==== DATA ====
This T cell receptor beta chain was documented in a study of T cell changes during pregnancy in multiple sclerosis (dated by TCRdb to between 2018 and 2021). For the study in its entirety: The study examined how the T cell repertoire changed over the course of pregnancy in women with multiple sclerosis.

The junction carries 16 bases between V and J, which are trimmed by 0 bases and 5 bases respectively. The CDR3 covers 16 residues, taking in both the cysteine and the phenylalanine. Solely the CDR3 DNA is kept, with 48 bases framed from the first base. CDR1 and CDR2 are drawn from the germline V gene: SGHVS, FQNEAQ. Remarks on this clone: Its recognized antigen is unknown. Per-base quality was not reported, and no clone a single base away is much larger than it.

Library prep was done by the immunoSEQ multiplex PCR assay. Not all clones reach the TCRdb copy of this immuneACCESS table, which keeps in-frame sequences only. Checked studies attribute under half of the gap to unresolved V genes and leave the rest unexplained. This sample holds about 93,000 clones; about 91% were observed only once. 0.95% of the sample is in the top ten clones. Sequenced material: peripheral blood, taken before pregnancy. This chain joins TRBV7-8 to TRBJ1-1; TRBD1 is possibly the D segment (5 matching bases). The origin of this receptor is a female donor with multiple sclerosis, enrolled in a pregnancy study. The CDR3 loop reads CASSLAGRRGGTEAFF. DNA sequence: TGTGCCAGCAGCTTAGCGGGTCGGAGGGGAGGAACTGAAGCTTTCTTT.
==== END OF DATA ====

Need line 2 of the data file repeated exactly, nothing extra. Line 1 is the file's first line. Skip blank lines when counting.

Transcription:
The junction carries 16 bases between V and J, which are trimmed by 0 bases and 5 bases respectively. The CDR3 covers 16 residues, taking in both the cysteine and the phenylalanine. Solely the CDR3 DNA is kept, with 48 bases framed from the first base. CDR1 and CDR2 are drawn from the germline V gene: SGHVS, FQNEAQ. Remarks on this clone: Its recognized antigen is unknown. Per-base quality was not reported, and no clone a single base away is much larger than it.